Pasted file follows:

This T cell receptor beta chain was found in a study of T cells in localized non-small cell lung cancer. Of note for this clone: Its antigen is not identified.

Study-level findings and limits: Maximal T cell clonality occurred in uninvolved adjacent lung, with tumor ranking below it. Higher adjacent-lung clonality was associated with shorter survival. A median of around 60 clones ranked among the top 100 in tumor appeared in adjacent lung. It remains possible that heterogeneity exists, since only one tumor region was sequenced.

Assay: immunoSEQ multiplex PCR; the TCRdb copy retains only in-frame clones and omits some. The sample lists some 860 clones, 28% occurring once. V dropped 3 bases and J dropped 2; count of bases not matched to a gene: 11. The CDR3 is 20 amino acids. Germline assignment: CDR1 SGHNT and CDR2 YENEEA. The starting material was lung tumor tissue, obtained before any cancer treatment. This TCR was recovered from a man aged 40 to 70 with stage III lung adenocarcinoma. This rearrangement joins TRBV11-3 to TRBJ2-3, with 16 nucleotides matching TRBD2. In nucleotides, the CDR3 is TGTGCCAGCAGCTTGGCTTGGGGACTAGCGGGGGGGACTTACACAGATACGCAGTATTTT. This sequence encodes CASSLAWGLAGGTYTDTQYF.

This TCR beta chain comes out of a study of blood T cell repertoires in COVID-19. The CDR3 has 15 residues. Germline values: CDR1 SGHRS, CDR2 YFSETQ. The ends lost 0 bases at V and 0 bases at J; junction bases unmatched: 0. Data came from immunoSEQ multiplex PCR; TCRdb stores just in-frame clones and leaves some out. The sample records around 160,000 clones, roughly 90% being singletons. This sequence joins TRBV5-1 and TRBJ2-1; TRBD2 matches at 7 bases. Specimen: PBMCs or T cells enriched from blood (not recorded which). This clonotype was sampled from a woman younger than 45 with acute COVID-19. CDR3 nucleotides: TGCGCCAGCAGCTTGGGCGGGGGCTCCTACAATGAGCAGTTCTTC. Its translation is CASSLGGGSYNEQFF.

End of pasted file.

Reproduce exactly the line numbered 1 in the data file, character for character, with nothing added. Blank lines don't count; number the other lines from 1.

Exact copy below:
This T cell receptor beta chain was found in a study of T cells in localized non-small cell lung cancer. Of note for this clone: Its antigen is not identified.